"Cool" isn't a term frequently applied to Microsoft or its products. In fact, its enterprise-focused efforts have some claiming Microsoft is becoming the next "IBM," or a background provider of cloud, development and software platforms with little consumer appeal.
Consequently, Microsoft is a well known but not necessarily "cool" brand. Smartphones, Apple's iPads, and some Android tablets are the cool products that have excited users for years. Microsoft's defunct phone platform and expensive productivity-focused Surface Pros haven't done the same for the masses.
Surface Pro is excellent for leisure and productivity, but its high price makes it inaccessible for most. Furthermore, its positioning as Microsoft's "most versatile laptop," places it more inline with Ultrabooks than portable and cool iPads. Combined with its "Pro" title, Microsoft pushes Surface Pro as productively efficient, powerful and versatile but not fun nor cool.
Surface Go, which is essentially a mini Surface Pro with a cooler name, lower price and consumer-focused marketing, changes that.
Surface Go: What's in a name?
A products name is important to its success. If it doesn't communicate what the product is, isn't easy to say or remember, and isn't "catchy", even a great product can fail to capture consumers' attention. The name must also work seamlessly with the broader marketing message.
Microsoft says Surface Go is for everyone. That encompasses millions of consumers who love their iPads, iPhones, Android phones, and tablets. Thus, Surface Go must win hearts and minds that have been shaped by aggressive marketing and "trained" to eagerly anticipate yearly upgrades to the iOS and Android devices they've committed to.
That "shared" upgrade experience and the sense of belonging to groups that use particular devices cements the "coolness" of Apple's and Android OEM's devices in the culture. This intangible emotional tie is an asset that is hard to combat. It is within this context Microsoft is positioning Surface Go as a cool consumer-focused alternative.
"Go," is a term that communicates a fun, not-all-business device. "Surface" conveys the familiar quality PC category capable of getting down to business when needed. "Surface Go" communicates a powerful ultra-portable device that goes everywhere with a user for everything he does. The name is also catchy and easy to say and remember. Combined with Microsoft's marketing for leisure activities, like watching movies, listening to music, taking pictures and web-surfing, it potentially has the feel-good and productivity ingredients to generate the mass consumer appeal that makes products cool.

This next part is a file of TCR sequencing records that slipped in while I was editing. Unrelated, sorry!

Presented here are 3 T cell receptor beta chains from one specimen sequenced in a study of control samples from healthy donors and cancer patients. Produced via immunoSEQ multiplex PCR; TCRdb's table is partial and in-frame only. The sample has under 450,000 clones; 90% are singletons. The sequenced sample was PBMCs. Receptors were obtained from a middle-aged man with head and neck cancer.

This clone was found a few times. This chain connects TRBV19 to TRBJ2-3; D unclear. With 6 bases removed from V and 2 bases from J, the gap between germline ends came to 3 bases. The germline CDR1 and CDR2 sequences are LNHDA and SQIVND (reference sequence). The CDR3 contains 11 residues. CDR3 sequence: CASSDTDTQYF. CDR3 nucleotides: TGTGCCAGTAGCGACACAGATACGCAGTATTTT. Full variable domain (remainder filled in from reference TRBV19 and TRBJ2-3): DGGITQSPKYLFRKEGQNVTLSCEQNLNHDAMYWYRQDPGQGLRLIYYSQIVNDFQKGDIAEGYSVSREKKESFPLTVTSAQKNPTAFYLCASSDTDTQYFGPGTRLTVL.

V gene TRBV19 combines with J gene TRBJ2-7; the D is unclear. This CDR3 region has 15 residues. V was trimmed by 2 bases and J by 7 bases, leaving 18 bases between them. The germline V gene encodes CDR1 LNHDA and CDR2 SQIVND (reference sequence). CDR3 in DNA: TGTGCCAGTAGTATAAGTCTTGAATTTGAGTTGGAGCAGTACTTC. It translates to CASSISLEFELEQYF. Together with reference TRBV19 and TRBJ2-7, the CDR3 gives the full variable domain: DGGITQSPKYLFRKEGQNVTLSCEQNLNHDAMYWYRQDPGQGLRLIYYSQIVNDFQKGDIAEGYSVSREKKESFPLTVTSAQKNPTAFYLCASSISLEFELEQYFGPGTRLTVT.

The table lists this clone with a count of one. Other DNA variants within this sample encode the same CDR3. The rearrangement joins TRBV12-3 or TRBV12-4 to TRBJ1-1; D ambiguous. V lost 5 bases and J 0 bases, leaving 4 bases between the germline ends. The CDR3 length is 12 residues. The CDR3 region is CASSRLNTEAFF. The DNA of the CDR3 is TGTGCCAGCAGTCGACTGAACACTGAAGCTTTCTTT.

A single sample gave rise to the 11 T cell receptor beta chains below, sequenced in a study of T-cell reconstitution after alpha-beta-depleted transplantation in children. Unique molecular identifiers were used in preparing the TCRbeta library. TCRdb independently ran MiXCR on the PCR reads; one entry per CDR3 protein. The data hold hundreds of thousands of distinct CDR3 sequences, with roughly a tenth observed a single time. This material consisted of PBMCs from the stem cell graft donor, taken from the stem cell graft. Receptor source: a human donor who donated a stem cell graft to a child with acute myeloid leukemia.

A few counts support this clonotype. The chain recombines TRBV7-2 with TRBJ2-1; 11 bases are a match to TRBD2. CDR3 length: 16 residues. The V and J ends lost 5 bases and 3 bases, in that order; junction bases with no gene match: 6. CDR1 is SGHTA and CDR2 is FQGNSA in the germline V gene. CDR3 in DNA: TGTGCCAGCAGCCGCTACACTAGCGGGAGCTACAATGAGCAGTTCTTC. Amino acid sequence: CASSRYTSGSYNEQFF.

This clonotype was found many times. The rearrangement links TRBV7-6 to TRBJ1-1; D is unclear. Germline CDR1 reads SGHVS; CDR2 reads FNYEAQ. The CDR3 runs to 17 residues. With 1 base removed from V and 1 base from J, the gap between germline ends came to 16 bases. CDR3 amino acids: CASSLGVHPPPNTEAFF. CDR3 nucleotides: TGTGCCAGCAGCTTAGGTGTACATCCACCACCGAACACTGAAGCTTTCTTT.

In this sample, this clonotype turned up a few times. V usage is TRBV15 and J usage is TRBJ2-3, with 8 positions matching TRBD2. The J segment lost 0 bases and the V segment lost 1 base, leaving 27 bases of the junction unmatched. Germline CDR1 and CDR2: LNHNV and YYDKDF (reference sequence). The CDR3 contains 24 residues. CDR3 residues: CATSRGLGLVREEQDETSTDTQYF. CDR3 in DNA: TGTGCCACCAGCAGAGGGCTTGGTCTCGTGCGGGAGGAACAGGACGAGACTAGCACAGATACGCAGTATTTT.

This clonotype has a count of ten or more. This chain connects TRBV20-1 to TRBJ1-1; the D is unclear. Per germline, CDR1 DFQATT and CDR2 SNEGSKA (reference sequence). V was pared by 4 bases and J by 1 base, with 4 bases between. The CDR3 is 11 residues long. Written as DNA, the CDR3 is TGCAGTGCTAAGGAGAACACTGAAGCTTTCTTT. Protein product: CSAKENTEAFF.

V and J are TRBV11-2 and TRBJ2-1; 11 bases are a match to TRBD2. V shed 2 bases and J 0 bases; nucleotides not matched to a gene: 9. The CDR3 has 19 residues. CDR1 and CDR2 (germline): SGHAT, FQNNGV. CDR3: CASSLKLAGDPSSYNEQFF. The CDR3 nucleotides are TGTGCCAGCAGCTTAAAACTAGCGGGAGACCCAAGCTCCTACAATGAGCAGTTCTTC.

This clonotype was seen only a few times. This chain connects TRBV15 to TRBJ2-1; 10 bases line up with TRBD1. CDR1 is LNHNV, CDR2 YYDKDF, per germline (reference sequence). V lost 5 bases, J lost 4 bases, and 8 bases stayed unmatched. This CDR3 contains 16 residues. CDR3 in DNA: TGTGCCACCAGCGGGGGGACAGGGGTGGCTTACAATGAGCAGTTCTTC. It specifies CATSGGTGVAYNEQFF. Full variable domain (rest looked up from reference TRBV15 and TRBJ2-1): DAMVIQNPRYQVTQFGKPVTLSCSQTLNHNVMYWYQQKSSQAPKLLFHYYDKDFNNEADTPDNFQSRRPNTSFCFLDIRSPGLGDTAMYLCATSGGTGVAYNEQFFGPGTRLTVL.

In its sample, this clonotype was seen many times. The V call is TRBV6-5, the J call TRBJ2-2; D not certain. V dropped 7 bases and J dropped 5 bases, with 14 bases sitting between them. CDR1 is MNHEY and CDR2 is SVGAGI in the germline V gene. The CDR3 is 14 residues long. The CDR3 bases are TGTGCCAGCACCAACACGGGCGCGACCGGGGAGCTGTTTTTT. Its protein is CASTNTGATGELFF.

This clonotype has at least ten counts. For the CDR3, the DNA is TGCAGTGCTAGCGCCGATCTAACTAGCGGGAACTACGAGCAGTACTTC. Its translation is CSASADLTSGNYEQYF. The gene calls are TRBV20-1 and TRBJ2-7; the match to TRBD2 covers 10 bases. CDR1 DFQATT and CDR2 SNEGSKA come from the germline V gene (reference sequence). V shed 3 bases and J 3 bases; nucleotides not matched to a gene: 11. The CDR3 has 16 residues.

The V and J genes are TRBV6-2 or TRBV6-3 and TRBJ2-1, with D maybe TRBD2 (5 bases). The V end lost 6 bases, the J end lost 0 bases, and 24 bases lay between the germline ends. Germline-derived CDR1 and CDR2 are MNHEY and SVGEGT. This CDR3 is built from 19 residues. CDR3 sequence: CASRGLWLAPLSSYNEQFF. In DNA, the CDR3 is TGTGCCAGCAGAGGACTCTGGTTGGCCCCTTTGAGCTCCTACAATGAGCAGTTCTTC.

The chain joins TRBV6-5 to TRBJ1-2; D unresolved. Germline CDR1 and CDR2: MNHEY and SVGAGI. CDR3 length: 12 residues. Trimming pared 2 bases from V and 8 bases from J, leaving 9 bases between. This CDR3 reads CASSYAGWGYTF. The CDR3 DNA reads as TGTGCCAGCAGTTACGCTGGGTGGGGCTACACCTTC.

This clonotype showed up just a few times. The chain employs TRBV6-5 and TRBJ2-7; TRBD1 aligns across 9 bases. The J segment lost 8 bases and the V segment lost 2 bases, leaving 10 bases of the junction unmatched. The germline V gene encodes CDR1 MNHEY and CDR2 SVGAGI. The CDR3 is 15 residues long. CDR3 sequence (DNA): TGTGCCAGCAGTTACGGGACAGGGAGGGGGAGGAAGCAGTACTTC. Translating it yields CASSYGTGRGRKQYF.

Surface expectations and quality matter
Effective marketing can backfire if a product doesn't meet expectations. Fortunately, Surface Go has the context of Microsoft's standard-setting Surface brand backing it. Microsoft's Chief Product Officer Panos Panay is known for painstaking attention to detail and perseverance toward getting a product right. For example, he made Surface the successful family of devices that it is today after two failed iterations and a billion-dollar loss.
Our Executive Editor Daniel Rubino's Surface Go review confirms Microsoft brought the same quality standards Surface is known for to Surface Go. In fact, Surface Go exceeded Daniel's expectations.
Microsoft's marketing of Surface Go as a device with tablet mobility and laptop productivity, without locking it into either category, flexibly positions it so consumer expectations are not too rigid. The Type Cover-less $399 base model serves the common tablet expectations of web-surfing, listening to music, watching videos and extreme portability at a price consistent with Microsoft's "Surface Go is for everyone" message. Adding a $100 Type Cover gives users an ultra-portable and affordable high-quality $500 laptop that's still consistent with Microsoft's messaging. For an additional $100 the Surface Pen makes this tablet-laptop an optimally-sized digital notepad.
Is Surface Go cool enough?
Surface Go has its shortcomings, namely a less than optimal Tablet Mode and a deficit of mobile apps when compared to iOS and Android. But its ultraportability, laptop mode and capacity as a digital notepad are standout features.
Microsoft's consumer-focused marketing, accessible pricing, and high-quality Surface design may be enough to appeal to the masses. If so, Surface Go's cool factor will be its key to success.
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Jason L Ward is a columnist at Windows Central. He provides unique big picture analysis of the complex world of Microsoft. Jason takes the small clues and gives you an insightful big picture perspective through storytelling that you won't find *anywhere* else. Seriously, this dude thinks outside the box. Follow him on Twitter at @JLTechWord. He's doing the "write" thing!